Transport initialization:  The negotiation of transport information
      (e.g., port numbers, transport protocols) between the client and
      the server.

   URI:  A Universal Resource Identifier; see [RFC3986].  The URIs used
      in RTSP are generally URLs as they give a location for the
      resource.  As URLs are a subset of URIs, they will be referred to
      as URIs to cover also the cases when an RTSP URI would not be a
      URL.

   URL:  A Universal Resource Locator is a URI that identifies the
      resource through its primary access mechanism rather than
      identifying the resource by name or by some other attribute(s) of
      that resource.

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4.  Protocol Parameters

4.1.  RTSP Version

   This specification defines version 2.0 of RTSP.

   RTSP uses a "<major>.<minor>" numbering scheme to indicate versions
   of the protocol.  The protocol versioning policy is intended to allow
   the sender to indicate the format of a message and its capacity for
   understanding further RTSP communication rather than the features
   obtained via that communication.  No change is made to the version
   number for the addition of message components that do not affect
   communication behavior or that only add to extensible field values.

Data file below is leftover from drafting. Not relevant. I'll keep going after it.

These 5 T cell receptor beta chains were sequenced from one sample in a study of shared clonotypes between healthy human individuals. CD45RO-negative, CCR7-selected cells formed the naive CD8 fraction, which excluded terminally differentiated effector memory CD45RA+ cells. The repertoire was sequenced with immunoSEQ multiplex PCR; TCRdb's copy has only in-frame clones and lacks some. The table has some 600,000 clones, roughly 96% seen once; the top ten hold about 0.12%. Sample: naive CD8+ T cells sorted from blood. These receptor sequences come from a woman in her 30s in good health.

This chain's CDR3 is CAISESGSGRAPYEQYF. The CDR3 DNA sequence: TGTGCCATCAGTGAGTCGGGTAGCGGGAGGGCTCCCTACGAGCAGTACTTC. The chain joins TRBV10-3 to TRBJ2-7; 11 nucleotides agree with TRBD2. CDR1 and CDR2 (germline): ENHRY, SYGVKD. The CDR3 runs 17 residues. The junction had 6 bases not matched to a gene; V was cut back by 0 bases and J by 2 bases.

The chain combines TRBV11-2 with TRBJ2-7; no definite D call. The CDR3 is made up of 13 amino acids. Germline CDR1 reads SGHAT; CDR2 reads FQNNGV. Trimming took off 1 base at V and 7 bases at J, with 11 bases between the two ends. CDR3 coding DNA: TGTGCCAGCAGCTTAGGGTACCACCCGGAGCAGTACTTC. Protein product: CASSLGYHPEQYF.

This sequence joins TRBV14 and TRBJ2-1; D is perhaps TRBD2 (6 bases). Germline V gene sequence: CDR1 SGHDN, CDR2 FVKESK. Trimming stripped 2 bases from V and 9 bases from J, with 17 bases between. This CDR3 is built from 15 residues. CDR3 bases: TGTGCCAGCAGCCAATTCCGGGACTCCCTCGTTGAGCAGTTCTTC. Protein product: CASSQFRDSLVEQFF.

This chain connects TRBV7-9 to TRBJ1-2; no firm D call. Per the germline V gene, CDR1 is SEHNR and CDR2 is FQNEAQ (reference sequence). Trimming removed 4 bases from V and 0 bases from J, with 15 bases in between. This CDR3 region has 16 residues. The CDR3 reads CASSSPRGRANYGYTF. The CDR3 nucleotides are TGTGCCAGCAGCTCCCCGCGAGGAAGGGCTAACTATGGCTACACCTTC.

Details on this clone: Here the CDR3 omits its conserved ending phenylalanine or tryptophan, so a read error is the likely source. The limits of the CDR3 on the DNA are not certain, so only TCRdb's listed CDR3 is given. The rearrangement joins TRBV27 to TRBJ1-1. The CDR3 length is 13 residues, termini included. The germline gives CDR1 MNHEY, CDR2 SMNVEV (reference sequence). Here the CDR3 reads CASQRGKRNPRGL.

The <minor> number is incremented when the changes made to the
   protocol add features that do not change the general message parsing
   algorithm but that may add to the message semantics and imply
   additional capabilities of the sender.  The <major> number is
   incremented when the format of a message within the protocol is
   changed.  The version of an RTSP message is indicated by an RTSP-
   Version field in the first line of the message.  Note that the major
   and minor numbers MUST be treated as separate integers and that each
   MAY be incremented higher than a single digit.  Thus, RTSP/2.4 is a
   lower version than RTSP/2.13, which, in turn, is lower than
   RTSP/12.3.  Leading zeros SHALL NOT be sent and MUST be ignored by
   recipients.

4.2.  RTSP IRI and URI

   RTSP 2.0 defines and registers or updates three URI schemes "rtsp",
   "rtsps", and "rtspu".  The usage of the last, "rtspu", is unspecified
   in RTSP 2.0 and is defined here to register the URI scheme that was
   defined in RTSP 1.0.  The "rtspu" scheme indicates unspecified
   transport of the RTSP messages over unreliable transport means (UDP
   in RTSP 1.0).  An RTSP server MUST respond with an error code
   indicating the "rtspu" scheme is not implemented (501) to a request
   that carries a "rtspu" URI scheme.

   The details of the syntax of "rtsp" and "rtsps" URIs have been
   changed from RTSP 1.0.  These changes include the addition of:

   o  Support for an IPv6 literal in the host part and future IP
      literals through a mechanism defined in [RFC3986].

   o  A new relative format to use in the RTSP elements that is not
      required to start with "/".

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   Neither should have any significant impact on interoperability.  If
   IPv6 literals are needed in the RTSP URI, then that RTSP server must
   be IPv6 capable, and RTSP 1.0 is not a fully IPv6 capable protocol.
   If an RTSP 1.0 client attempts to process the URI, the URI will not
   match the allowed syntax, it will be considered invalid, and
   processing will be stopped.  This is clearly a failure to reach the